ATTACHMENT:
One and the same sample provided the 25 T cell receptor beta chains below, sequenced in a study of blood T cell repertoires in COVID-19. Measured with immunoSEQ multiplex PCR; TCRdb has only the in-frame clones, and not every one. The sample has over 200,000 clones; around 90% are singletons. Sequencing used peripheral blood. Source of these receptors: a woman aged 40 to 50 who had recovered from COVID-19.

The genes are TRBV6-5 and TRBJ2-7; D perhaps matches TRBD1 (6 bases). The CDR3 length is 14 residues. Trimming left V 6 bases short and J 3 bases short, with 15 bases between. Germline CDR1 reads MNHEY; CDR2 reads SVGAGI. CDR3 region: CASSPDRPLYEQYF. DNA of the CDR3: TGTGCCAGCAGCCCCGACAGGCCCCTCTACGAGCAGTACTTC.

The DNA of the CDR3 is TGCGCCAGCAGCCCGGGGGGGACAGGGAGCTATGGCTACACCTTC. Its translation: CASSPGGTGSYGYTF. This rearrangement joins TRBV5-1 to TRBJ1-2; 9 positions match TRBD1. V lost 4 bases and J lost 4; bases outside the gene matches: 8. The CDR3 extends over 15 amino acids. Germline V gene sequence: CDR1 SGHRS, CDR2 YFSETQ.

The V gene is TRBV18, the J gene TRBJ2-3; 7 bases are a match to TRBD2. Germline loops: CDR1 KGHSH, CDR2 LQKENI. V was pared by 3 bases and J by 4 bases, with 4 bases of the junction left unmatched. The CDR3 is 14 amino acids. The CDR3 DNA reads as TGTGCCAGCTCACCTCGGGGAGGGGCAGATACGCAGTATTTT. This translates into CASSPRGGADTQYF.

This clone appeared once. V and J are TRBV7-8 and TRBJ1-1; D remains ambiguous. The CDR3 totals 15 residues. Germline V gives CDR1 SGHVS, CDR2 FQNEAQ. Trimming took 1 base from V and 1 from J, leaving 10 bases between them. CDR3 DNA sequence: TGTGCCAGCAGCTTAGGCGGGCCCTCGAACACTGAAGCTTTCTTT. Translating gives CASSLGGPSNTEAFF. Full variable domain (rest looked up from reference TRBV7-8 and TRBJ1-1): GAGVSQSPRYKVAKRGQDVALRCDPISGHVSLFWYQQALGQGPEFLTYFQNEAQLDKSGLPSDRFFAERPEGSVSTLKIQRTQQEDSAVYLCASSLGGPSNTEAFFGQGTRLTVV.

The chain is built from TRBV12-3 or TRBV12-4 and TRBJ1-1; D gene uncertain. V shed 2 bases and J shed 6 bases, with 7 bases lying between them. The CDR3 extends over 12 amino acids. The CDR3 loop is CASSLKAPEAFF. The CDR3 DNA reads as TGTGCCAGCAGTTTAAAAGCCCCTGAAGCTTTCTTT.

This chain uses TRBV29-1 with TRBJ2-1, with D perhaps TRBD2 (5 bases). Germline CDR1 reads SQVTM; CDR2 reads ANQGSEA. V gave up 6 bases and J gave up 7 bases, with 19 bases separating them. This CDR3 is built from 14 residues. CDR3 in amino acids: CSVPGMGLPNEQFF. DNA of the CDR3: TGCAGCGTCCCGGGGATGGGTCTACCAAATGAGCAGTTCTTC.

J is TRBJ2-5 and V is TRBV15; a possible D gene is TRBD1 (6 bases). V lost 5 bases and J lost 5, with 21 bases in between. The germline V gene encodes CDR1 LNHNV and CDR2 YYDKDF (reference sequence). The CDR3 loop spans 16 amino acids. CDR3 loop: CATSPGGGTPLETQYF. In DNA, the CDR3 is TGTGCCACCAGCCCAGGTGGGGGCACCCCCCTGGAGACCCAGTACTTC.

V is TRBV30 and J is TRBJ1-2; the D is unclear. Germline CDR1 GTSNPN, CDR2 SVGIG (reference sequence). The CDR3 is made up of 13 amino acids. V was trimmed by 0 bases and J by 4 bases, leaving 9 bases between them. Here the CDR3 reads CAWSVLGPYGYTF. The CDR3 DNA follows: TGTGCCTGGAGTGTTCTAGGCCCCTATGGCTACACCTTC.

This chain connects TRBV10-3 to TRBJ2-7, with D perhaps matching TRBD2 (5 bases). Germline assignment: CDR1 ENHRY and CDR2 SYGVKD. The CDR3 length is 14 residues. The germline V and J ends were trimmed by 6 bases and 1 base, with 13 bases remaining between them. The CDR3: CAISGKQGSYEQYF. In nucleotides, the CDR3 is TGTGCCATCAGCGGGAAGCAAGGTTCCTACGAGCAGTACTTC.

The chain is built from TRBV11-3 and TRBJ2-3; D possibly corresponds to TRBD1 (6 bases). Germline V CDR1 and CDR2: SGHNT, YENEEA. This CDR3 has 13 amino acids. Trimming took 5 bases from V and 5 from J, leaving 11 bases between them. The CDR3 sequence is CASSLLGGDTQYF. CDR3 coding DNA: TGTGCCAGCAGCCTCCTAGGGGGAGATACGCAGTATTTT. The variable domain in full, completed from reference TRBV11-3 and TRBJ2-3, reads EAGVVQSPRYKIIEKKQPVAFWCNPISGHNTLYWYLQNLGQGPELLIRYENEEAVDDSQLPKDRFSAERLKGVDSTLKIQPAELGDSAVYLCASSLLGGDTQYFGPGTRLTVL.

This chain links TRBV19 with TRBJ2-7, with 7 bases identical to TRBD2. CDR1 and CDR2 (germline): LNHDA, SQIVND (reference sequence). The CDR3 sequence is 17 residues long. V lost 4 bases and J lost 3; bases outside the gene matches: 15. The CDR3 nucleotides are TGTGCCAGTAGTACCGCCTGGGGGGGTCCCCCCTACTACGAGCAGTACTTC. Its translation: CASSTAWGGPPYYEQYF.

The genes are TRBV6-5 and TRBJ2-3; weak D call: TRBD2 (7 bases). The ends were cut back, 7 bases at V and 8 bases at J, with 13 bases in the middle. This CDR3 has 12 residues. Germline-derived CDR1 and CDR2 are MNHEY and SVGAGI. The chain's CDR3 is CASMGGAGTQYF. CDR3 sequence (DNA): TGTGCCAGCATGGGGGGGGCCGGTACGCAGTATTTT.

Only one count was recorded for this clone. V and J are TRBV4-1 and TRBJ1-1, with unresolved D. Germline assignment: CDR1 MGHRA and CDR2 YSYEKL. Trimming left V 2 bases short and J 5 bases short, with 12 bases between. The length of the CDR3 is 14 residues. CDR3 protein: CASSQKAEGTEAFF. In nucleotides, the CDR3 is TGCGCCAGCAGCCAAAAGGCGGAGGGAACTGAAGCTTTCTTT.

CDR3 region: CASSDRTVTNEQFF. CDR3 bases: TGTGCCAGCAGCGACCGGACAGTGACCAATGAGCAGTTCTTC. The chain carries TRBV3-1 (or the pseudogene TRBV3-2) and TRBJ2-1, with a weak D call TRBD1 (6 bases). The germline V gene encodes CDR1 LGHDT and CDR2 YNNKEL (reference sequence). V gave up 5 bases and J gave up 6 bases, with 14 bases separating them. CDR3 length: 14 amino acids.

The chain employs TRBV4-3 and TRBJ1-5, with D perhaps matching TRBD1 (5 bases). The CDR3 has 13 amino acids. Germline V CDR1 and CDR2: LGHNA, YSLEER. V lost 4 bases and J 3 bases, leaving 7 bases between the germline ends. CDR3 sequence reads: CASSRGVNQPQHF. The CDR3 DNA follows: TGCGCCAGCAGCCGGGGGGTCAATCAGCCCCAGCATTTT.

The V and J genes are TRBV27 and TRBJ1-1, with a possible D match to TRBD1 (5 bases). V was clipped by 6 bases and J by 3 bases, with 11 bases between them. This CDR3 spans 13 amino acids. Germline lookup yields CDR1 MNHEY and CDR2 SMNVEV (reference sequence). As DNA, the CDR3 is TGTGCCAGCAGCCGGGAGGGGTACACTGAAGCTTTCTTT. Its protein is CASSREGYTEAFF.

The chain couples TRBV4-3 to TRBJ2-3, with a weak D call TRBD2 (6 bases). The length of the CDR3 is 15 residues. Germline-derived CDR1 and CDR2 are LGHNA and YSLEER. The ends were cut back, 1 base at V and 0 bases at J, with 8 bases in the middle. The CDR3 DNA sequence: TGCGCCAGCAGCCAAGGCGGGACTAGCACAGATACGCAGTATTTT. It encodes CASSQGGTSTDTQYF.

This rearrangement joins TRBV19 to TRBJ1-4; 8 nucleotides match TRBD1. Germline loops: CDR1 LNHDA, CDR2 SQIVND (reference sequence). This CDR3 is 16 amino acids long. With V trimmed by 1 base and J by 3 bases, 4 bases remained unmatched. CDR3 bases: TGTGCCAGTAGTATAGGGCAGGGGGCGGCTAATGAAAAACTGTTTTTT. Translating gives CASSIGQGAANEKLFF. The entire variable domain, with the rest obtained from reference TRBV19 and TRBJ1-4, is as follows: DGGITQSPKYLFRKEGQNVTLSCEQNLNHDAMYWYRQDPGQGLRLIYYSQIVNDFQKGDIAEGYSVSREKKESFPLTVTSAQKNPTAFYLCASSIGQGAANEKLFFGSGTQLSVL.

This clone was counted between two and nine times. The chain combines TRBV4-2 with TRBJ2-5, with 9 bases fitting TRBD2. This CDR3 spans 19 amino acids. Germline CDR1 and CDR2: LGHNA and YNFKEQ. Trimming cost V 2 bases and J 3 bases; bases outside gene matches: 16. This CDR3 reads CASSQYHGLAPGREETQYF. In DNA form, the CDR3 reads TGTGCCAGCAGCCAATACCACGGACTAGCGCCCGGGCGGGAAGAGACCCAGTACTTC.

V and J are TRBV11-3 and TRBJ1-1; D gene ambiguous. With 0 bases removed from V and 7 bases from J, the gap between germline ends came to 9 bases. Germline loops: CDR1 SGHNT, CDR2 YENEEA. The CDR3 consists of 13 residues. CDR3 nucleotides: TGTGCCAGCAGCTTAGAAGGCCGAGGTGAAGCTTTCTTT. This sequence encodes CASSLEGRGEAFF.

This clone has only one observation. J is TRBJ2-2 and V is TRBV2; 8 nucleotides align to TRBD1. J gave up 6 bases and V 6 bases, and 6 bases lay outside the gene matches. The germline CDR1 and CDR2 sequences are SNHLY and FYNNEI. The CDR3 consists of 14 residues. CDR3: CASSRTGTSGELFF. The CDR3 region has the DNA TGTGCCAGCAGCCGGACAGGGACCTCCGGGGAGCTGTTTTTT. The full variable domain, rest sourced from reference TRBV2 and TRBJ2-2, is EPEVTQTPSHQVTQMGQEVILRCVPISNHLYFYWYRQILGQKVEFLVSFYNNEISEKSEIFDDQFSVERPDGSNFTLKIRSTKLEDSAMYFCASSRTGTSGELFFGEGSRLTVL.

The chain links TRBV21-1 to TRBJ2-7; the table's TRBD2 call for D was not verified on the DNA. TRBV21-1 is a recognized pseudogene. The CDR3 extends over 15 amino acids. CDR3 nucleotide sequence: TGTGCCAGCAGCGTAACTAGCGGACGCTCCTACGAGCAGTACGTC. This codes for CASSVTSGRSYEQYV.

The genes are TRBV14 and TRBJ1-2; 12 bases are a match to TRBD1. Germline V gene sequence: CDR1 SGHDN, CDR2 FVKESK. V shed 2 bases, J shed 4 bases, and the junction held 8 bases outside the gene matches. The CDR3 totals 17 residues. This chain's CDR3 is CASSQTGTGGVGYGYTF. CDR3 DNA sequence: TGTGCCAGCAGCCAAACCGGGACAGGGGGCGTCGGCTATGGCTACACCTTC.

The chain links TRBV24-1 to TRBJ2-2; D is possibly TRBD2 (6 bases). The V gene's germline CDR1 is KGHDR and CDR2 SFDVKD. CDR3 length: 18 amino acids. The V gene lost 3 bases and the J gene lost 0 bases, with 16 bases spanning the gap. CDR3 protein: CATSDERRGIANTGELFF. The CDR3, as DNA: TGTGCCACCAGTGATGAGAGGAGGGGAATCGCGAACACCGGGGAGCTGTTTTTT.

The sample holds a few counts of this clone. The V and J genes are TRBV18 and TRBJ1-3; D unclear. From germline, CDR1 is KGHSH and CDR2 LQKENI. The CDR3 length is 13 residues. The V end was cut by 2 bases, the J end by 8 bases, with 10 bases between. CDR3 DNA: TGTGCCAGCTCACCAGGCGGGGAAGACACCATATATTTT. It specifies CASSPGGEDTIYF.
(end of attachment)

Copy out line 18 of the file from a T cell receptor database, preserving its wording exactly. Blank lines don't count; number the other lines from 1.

The chain couples TRBV4-3 to TRBJ2-3, with a weak D call TRBD2 (6 bases). The length of the CDR3 is 15 residues. Germline-derived CDR1 and CDR2 are LGHNA and YSLEER. The ends were cut back, 1 base at V and 0 bases at J, with 8 bases in the middle. The CDR3 DNA sequence: TGCGCCAGCAGCCAAGGCGGGACTAGCACAGATACGCAGTATTTT. It encodes CASSQGGTSTDTQYF.